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Spurious Injury as Indirect Rent Seeking: Free Trade Under The Prospect of Protection

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Author Info

  • Leidy, M.P.
  • Hoekman, B.M.

Abstract

In the literature on directly unproductive profit seeking or rent seeking, intervention-seeking by labor and industry groups is generally restricted to direct lobbying activity. However, import-competing producers may have an additional instrument to influence the decision to grant protection. Under well-established injury criteria for protection import-competing producers have an incentive, either collectively or individually, to feign injury. To the extent that the free-rider problem can be overcome, orchestrating the appearance of injury is an intervention-seeking activity that may be complementary to DUP lobbying. When the established indicators of industry well-being include variables controlled by the prospective beneficiaries, therefore, free trade under the prospect of protection is potentially accompanied by a concomitant spurious-injury distortion. Some of the positive and welfare implications of the theory of spurious injury are investigated in both a partial equilibrium framework and in the Heckscher-Ohlin model. Copyright 1991 Blackwell Publishers Ltd..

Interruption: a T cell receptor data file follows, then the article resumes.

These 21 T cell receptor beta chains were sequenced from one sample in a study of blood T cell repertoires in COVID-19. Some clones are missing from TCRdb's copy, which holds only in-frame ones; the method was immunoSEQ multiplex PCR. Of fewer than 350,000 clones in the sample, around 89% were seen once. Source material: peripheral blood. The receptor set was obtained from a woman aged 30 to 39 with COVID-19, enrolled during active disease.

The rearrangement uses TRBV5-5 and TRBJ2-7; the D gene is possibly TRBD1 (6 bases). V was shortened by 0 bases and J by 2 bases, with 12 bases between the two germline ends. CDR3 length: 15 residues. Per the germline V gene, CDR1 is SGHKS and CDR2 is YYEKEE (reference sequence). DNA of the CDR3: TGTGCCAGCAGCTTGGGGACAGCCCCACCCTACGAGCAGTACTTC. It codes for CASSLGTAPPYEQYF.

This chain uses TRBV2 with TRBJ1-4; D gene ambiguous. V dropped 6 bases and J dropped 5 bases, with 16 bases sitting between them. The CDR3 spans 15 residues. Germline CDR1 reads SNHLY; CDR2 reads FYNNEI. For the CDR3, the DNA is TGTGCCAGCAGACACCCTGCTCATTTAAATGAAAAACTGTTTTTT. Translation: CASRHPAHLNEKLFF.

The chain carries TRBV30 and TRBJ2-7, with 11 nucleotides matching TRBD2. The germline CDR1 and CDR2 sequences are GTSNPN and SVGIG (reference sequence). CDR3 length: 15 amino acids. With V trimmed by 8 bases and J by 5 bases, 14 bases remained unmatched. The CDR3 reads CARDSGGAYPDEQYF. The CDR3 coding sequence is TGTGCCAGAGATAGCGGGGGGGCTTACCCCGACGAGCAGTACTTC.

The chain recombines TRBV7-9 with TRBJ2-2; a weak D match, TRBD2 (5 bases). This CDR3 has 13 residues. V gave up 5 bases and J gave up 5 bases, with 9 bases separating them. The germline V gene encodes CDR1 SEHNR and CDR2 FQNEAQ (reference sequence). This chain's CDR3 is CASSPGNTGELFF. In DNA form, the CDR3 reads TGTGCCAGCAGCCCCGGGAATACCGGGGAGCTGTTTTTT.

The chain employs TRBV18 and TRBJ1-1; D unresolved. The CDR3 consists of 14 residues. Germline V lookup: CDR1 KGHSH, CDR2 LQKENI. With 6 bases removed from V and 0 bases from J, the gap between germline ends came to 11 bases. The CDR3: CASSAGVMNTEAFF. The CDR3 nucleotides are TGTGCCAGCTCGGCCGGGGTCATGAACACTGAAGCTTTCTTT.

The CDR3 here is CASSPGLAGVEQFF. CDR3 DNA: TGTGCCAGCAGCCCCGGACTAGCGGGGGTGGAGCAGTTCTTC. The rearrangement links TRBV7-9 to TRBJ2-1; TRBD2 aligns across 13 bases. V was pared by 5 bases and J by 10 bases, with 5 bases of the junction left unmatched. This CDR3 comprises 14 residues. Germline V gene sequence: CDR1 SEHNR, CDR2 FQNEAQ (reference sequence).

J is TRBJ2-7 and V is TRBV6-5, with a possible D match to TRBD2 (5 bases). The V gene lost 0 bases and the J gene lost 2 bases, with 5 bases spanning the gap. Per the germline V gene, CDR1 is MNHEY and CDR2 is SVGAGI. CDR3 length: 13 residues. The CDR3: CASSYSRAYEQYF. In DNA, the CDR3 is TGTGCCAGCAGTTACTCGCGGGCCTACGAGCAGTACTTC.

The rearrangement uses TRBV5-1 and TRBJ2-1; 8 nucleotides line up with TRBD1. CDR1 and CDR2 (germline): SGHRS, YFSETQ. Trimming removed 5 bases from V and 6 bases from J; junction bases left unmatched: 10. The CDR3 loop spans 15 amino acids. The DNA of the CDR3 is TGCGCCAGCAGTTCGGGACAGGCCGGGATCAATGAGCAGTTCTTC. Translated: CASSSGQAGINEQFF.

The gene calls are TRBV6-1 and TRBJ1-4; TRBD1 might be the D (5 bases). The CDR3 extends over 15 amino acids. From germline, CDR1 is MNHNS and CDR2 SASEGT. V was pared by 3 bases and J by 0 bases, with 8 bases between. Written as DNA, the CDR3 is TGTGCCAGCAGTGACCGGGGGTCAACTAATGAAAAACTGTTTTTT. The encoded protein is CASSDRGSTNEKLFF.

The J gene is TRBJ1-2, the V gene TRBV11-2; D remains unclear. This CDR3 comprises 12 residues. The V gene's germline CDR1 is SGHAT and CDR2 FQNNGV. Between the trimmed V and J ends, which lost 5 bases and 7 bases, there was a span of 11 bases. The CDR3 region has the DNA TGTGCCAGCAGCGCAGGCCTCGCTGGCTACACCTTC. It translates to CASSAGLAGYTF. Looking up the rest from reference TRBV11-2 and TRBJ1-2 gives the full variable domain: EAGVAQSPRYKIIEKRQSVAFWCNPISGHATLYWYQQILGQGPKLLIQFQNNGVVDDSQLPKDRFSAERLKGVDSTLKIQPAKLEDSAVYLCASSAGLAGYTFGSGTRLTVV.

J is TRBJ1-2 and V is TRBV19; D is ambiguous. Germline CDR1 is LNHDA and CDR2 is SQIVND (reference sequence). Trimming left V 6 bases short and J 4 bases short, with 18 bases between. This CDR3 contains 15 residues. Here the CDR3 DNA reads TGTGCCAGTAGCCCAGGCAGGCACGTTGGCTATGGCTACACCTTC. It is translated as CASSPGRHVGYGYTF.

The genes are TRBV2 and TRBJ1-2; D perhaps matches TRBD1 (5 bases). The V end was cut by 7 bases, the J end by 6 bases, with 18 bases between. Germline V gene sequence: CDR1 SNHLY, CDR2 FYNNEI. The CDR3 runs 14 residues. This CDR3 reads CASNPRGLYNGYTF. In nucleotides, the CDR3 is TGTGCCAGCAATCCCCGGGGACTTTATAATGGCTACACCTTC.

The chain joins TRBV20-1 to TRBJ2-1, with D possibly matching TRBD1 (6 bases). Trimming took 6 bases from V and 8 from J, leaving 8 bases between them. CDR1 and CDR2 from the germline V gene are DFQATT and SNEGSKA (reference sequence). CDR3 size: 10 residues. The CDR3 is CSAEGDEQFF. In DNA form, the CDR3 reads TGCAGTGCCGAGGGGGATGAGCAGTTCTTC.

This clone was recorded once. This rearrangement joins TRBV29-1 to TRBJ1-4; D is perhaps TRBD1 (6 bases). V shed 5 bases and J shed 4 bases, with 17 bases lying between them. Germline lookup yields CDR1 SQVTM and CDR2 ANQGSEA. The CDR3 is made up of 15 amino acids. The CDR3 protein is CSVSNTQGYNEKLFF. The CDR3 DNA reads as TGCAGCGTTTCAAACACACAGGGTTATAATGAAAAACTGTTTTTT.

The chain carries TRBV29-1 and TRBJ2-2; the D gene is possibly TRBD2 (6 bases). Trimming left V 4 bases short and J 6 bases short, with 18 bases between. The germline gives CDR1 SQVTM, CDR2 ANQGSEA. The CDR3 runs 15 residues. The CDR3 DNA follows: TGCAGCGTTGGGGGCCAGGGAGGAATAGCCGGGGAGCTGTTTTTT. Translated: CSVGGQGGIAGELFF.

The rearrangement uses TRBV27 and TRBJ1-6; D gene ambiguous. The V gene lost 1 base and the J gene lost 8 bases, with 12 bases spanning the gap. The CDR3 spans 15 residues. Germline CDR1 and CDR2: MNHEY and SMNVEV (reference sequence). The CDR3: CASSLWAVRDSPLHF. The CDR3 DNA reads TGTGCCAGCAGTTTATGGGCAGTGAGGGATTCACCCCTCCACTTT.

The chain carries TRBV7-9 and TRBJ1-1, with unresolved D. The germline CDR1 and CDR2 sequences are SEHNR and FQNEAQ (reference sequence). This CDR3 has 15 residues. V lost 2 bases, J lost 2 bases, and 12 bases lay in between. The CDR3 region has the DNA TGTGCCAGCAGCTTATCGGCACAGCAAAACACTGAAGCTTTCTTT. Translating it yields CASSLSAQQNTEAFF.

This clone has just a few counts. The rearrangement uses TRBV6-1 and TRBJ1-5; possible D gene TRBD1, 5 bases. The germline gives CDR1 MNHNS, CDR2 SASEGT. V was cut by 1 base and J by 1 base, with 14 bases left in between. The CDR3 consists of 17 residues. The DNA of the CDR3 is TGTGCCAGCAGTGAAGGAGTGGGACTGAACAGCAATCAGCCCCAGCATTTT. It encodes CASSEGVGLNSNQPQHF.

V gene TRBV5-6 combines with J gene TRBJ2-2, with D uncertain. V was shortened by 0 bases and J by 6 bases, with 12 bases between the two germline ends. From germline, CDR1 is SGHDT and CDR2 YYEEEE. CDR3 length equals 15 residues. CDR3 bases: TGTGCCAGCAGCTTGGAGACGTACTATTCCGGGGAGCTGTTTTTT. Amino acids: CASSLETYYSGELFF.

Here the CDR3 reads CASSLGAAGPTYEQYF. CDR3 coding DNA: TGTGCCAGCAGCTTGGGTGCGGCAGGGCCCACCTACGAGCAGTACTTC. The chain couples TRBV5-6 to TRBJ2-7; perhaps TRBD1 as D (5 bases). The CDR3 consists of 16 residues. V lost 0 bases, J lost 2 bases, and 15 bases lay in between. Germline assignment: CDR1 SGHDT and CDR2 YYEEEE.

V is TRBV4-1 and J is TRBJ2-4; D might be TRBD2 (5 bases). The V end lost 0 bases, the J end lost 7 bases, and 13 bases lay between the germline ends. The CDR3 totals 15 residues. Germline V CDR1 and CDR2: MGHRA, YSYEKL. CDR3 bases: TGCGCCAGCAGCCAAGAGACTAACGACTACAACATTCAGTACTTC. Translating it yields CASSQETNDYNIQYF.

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Bibliographic Info

Paper provided by Research Seminar in International Economics, University of Michigan in its series Working Papers with number 273.

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Length: 37 pages
Date of creation: 1991
Date of revision:
Handle: RePEc:mie:wpaper:273

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Postal: ANN ARBOR MICHIGAN 48109
Web page: http://www.fordschool.umich.edu/rsie/
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Keywords: free trade ; competition;

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Cited by:
  1. Nelson, Douglas, 2006. "The political economy of antidumping: A survey," European Journal of Political Economy, Elsevier, vol. 22(3), pages 554-590, September.
  2. Bernard Hoekman, 2004. "Policies Facilitating Firm Adjustment to Globalization," Oxford Review of Economic Policy, Oxford University Press, vol. 20(3), pages 457-473, Autumn.
  3. Greaney, Theresa M., 1999. "Manipulating market shares: The indirect effects of voluntary import expansions (VIEs)," Japan and the World Economy, Elsevier, vol. 11(1), pages 95-113, January.

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